The next step in the solution involves differentiating (15) with respect to each of the weights w and setting the results equal to zero. However, this leads to terms containing products of the various weights that cannot be solved algebraically. Therefore cost function (15) can be modified so that a linear system in w is produced following the differentiation step. These modifications are applied separately to the null terms and non-zero constraint terms as follows: Null terms containing y′ Non-zero constraint terms containing y″ The above two substitutions lead to the following modified cost function:
where f Differentiating (18) with respect to the weights w and setting the results equal to zero yields:
Eq. (19) can be split into real and imaginary parts as follows:
Substituting the expressions for y′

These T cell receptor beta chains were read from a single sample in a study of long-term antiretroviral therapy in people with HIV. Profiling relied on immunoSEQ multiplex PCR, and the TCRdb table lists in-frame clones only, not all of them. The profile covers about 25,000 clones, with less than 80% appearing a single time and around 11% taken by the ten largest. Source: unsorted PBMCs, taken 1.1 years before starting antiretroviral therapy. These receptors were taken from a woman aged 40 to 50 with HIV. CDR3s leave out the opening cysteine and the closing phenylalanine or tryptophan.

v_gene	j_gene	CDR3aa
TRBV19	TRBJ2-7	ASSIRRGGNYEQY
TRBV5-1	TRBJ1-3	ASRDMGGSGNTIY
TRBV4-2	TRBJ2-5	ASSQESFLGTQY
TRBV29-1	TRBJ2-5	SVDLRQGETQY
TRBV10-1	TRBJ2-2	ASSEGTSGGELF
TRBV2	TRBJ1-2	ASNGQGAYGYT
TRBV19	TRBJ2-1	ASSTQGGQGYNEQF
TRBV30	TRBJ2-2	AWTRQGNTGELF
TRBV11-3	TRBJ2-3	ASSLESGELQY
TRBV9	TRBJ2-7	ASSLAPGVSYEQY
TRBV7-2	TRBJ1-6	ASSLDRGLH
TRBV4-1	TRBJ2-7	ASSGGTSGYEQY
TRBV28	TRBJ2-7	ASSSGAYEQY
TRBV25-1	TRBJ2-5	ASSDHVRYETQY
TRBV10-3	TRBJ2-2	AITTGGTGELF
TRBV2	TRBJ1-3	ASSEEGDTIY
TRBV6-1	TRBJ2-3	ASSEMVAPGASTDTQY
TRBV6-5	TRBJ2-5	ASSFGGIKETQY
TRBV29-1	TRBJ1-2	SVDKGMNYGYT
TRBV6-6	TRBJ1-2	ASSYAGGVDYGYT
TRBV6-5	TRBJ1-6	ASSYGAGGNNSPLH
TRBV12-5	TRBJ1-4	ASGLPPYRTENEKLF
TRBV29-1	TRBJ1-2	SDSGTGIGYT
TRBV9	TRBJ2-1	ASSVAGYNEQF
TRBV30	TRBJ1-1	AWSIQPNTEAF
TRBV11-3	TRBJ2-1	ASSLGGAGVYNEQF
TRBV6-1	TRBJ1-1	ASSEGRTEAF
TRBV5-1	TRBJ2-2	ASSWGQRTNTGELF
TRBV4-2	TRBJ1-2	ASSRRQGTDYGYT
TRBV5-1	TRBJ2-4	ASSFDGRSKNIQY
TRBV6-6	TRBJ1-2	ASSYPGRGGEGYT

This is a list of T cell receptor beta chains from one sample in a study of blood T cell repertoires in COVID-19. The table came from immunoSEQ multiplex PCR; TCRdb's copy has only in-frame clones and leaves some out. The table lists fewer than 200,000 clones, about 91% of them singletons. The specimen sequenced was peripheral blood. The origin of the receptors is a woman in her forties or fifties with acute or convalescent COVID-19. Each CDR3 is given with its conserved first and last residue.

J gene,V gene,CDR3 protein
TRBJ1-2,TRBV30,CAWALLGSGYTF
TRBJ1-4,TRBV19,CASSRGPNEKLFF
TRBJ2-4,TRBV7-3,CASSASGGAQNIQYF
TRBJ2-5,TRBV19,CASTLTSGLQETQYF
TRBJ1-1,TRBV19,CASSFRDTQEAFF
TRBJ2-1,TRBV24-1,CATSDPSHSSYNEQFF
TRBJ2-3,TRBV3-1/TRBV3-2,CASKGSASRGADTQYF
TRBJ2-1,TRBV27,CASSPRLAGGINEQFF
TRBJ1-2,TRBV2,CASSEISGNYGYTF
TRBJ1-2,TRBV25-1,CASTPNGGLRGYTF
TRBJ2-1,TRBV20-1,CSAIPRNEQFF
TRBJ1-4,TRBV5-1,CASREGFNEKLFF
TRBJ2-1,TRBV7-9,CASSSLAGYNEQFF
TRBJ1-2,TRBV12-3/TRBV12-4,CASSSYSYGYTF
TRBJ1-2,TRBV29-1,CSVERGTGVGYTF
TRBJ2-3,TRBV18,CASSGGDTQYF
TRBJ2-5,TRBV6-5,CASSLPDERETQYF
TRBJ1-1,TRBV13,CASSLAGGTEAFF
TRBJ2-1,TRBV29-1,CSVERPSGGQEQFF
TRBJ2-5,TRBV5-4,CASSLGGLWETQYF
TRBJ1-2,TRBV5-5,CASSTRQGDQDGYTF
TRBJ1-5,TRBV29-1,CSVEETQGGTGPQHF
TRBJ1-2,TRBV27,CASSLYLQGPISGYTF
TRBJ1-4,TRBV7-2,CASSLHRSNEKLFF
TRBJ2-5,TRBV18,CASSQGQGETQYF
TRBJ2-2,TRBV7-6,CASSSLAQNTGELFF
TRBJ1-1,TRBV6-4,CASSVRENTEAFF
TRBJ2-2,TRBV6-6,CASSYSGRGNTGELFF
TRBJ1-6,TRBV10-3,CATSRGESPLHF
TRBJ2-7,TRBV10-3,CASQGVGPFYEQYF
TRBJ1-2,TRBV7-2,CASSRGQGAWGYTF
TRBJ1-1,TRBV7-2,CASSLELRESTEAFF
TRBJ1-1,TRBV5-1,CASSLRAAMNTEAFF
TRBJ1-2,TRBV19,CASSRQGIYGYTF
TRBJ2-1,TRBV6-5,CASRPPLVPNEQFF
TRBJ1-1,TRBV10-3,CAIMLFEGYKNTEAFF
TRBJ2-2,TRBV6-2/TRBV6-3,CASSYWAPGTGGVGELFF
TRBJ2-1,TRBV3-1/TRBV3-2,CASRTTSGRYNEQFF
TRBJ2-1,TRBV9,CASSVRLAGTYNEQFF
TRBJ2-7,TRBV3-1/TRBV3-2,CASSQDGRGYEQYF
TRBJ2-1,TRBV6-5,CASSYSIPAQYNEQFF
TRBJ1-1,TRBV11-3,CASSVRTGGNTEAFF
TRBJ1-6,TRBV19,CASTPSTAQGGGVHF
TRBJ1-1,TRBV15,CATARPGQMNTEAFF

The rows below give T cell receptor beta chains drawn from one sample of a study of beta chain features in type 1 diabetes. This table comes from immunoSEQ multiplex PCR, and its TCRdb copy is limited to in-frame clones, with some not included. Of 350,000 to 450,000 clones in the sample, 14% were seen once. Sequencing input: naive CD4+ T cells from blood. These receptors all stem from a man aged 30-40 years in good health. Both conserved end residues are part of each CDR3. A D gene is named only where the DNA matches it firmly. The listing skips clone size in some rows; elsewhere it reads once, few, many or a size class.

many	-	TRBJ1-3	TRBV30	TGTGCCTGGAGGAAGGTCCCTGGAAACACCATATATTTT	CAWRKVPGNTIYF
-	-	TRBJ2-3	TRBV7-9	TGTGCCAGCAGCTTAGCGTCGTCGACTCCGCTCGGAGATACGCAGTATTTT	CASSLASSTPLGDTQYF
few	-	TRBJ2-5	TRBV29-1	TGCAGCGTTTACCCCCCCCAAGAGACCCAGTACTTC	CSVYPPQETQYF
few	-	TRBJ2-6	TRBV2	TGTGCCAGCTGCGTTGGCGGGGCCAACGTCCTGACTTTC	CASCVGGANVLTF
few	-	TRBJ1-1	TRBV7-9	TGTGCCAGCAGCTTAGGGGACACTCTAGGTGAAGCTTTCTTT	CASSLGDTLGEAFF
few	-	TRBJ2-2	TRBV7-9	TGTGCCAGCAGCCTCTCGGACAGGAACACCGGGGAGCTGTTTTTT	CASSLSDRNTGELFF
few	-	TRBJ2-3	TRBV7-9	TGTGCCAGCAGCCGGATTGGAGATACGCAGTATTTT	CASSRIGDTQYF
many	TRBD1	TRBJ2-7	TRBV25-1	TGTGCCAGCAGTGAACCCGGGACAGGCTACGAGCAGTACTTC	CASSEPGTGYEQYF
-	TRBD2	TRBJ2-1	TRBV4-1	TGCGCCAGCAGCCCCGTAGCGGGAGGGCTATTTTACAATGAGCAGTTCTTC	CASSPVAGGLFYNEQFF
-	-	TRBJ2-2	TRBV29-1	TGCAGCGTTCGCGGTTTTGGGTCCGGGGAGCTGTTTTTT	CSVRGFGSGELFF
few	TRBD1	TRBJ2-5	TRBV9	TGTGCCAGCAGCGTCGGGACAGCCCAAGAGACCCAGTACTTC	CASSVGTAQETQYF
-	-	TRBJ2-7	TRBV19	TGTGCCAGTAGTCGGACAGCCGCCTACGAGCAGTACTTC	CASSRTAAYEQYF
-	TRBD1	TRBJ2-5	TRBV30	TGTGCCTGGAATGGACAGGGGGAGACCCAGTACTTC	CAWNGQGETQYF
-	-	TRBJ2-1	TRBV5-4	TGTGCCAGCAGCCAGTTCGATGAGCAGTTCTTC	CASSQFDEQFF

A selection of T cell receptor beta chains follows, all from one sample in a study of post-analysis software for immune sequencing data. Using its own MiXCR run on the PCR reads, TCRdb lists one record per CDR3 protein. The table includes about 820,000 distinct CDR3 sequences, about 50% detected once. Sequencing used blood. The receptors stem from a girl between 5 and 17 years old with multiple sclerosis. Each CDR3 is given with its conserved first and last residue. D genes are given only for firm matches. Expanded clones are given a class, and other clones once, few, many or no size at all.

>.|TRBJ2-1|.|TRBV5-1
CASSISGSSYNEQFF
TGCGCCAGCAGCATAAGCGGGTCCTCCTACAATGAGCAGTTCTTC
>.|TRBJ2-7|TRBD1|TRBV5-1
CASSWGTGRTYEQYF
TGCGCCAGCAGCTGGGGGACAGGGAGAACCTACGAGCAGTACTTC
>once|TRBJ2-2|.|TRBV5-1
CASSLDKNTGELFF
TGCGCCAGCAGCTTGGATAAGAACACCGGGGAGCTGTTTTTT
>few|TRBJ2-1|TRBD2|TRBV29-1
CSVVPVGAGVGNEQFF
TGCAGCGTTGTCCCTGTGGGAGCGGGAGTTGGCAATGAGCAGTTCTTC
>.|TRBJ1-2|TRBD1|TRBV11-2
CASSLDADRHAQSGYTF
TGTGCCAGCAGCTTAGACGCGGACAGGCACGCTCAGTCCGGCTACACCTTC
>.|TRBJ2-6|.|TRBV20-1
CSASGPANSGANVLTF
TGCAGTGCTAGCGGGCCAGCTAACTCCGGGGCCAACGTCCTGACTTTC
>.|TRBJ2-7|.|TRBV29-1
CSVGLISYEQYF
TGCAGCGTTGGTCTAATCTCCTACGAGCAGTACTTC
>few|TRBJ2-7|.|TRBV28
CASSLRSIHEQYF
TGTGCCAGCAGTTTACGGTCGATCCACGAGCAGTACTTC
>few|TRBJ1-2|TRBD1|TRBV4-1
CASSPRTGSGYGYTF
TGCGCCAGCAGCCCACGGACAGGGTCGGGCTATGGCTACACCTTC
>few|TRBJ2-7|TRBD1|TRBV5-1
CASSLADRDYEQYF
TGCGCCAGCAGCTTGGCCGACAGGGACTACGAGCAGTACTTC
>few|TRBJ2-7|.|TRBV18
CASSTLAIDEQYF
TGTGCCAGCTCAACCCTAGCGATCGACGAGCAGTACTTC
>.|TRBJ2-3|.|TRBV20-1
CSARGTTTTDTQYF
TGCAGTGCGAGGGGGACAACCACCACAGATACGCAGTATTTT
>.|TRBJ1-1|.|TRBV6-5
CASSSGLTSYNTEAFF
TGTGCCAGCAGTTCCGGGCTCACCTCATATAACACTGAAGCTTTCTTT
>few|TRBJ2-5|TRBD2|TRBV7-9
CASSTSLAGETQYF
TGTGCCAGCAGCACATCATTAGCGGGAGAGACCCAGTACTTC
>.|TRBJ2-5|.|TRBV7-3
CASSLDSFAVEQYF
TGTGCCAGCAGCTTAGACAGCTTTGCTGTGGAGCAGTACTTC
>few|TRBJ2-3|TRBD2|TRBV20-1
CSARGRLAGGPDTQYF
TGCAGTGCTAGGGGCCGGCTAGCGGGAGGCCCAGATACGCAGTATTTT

As shorthand notation, the superscripts “Re” and “Im” above specify the real or imaginary parts, respectively, of the associated terms. So (22) and (23) produce a total of 2M independent equations from which the real and imaginary parts of the M feed element weights can be solved. Accordingly, phase-unconstrained beamforming systems/methods are illustrated in more detail in the flowcharts of Referring to Referring to The foregoing embodiments realize phase-unconstrained beamforming by constraining the real part of the complex amplitude response at the constraint points, allowing the imaginary part and hence phase to remain unconstrained. Alternatively, it will be appreciated that phase-unconstrained beam forming can similarly be implemented by constraining the imaginary part of the complex amplitude response to be equal to imaginary valued antenna gain constraint values corresponding to the constraint points, thereby allowing the real part and hence phase to remain unconstrained. III. Beam Forming Example An example regional beam similar to the MSAT East beam may be designed using the phase-unconstrained LCMV and least-squares embodiments. The placement of constraint points and EIRP sources for exemplary LCMV and least-squares models are shown in In the drawings and specification, there have been disclosed typical embodiments of the invention and, although specific terms are employed, they are used in a generic and descriptive sense only and not for purposes of limitation, the scope of the invention being set forth in the following claims. Referenced by